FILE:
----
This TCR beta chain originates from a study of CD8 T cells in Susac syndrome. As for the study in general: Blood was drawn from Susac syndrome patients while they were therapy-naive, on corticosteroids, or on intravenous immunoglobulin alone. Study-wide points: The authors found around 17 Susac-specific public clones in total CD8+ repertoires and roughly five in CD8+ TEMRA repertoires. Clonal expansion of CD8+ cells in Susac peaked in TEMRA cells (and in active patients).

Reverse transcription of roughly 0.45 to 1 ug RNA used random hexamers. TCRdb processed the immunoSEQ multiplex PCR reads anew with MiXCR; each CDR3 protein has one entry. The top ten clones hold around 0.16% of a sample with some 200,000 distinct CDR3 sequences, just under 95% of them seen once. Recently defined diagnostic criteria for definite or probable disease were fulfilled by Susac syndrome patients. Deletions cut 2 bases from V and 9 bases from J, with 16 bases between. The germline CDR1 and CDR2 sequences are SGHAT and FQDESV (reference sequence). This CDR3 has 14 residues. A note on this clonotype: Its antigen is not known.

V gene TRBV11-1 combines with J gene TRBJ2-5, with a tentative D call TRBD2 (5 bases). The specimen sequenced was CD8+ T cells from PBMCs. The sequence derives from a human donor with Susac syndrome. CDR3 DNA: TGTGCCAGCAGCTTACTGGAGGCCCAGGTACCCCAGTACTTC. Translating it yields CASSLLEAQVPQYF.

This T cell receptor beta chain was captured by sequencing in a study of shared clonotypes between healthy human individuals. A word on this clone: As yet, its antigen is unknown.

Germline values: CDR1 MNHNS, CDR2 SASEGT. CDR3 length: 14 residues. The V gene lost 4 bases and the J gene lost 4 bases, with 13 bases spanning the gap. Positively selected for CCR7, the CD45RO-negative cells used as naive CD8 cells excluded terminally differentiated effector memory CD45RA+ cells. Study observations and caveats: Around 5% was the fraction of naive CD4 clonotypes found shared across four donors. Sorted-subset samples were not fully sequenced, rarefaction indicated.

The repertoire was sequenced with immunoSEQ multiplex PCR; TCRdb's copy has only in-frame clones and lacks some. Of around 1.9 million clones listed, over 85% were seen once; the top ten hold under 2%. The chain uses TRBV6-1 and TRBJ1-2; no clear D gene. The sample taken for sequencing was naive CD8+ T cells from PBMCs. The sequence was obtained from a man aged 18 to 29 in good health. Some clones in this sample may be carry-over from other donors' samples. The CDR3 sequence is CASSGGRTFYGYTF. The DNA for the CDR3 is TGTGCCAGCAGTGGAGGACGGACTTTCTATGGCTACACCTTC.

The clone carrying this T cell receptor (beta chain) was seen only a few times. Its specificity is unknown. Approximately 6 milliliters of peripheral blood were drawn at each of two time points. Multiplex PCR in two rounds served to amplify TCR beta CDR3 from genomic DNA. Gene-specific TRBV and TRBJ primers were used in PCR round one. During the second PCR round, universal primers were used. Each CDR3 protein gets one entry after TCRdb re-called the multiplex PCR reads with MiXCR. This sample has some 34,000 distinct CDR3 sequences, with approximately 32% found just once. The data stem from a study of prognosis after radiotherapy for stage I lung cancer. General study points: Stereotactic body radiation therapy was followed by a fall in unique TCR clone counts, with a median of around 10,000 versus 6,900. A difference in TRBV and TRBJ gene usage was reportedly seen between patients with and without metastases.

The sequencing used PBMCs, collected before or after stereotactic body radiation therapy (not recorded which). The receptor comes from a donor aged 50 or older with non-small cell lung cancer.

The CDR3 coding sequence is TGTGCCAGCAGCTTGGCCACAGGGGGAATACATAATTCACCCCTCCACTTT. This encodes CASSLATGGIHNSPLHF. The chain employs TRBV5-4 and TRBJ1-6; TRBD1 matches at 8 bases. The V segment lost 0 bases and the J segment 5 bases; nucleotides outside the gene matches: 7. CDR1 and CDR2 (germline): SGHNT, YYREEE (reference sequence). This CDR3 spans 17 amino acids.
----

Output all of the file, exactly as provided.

This TCR beta chain originates from a study of CD8 T cells in Susac syndrome. As for the study in general: Blood was drawn from Susac syndrome patients while they were therapy-naive, on corticosteroids, or on intravenous immunoglobulin alone. Study-wide points: The authors found around 17 Susac-specific public clones in total CD8+ repertoires and roughly five in CD8+ TEMRA repertoires. Clonal expansion of CD8+ cells in Susac peaked in TEMRA cells (and in active patients).

Reverse transcription of roughly 0.45 to 1 ug RNA used random hexamers. TCRdb processed the immunoSEQ multiplex PCR reads anew with MiXCR; each CDR3 protein has one entry. The top ten clones hold around 0.16% of a sample with some 200,000 distinct CDR3 sequences, just under 95% of them seen once. Recently defined diagnostic criteria for definite or probable disease were fulfilled by Susac syndrome patients. Deletions cut 2 bases from V and 9 bases from J, with 16 bases between. The germline CDR1 and CDR2 sequences are SGHAT and FQDESV (reference sequence). This CDR3 has 14 residues. A note on this clonotype: Its antigen is not known.

V gene TRBV11-1 combines with J gene TRBJ2-5, with a tentative D call TRBD2 (5 bases). The specimen sequenced was CD8+ T cells from PBMCs. The sequence derives from a human donor with Susac syndrome. CDR3 DNA: TGTGCCAGCAGCTTACTGGAGGCCCAGGTACCCCAGTACTTC. Translating it yields CASSLLEAQVPQYF.

This T cell receptor beta chain was captured by sequencing in a study of shared clonotypes between healthy human individuals. A word on this clone: As yet, its antigen is unknown.

Germline values: CDR1 MNHNS, CDR2 SASEGT. CDR3 length: 14 residues. The V gene lost 4 bases and the J gene lost 4 bases, with 13 bases spanning the gap. Positively selected for CCR7, the CD45RO-negative cells used as naive CD8 cells excluded terminally differentiated effector memory CD45RA+ cells. Study observations and caveats: Around 5% was the fraction of naive CD4 clonotypes found shared across four donors. Sorted-subset samples were not fully sequenced, rarefaction indicated.

The repertoire was sequenced with immunoSEQ multiplex PCR; TCRdb's copy has only in-frame clones and lacks some. Of around 1.9 million clones listed, over 85% were seen once; the top ten hold under 2%. The chain uses TRBV6-1 and TRBJ1-2; no clear D gene. The sample taken for sequencing was naive CD8+ T cells from PBMCs. The sequence was obtained from a man aged 18 to 29 in good health. Some clones in this sample may be carry-over from other donors' samples. The CDR3 sequence is CASSGGRTFYGYTF. The DNA for the CDR3 is TGTGCCAGCAGTGGAGGACGGACTTTCTATGGCTACACCTTC.

The clone carrying this T cell receptor (beta chain) was seen only a few times. Its specificity is unknown. Approximately 6 milliliters of peripheral blood were drawn at each of two time points. Multiplex PCR in two rounds served to amplify TCR beta CDR3 from genomic DNA. Gene-specific TRBV and TRBJ primers were used in PCR round one. During the second PCR round, universal primers were used. Each CDR3 protein gets one entry after TCRdb re-called the multiplex PCR reads with MiXCR. This sample has some 34,000 distinct CDR3 sequences, with approximately 32% found just once. The data stem from a study of prognosis after radiotherapy for stage I lung cancer. General study points: Stereotactic body radiation therapy was followed by a fall in unique TCR clone counts, with a median of around 10,000 versus 6,900. A difference in TRBV and TRBJ gene usage was reportedly seen between patients with and without metastases.

The sequencing used PBMCs, collected before or after stereotactic body radiation therapy (not recorded which). The receptor comes from a donor aged 50 or older with non-small cell lung cancer.

The CDR3 coding sequence is TGTGCCAGCAGCTTGGCCACAGGGGGAATACATAATTCACCCCTCCACTTT. This encodes CASSLATGGIHNSPLHF. The chain employs TRBV5-4 and TRBJ1-6; TRBD1 matches at 8 bases. The V segment lost 0 bases and the J segment 5 bases; nucleotides outside the gene matches: 7. CDR1 and CDR2 (germline): SGHNT, YYREEE (reference sequence). This CDR3 spans 17 amino acids.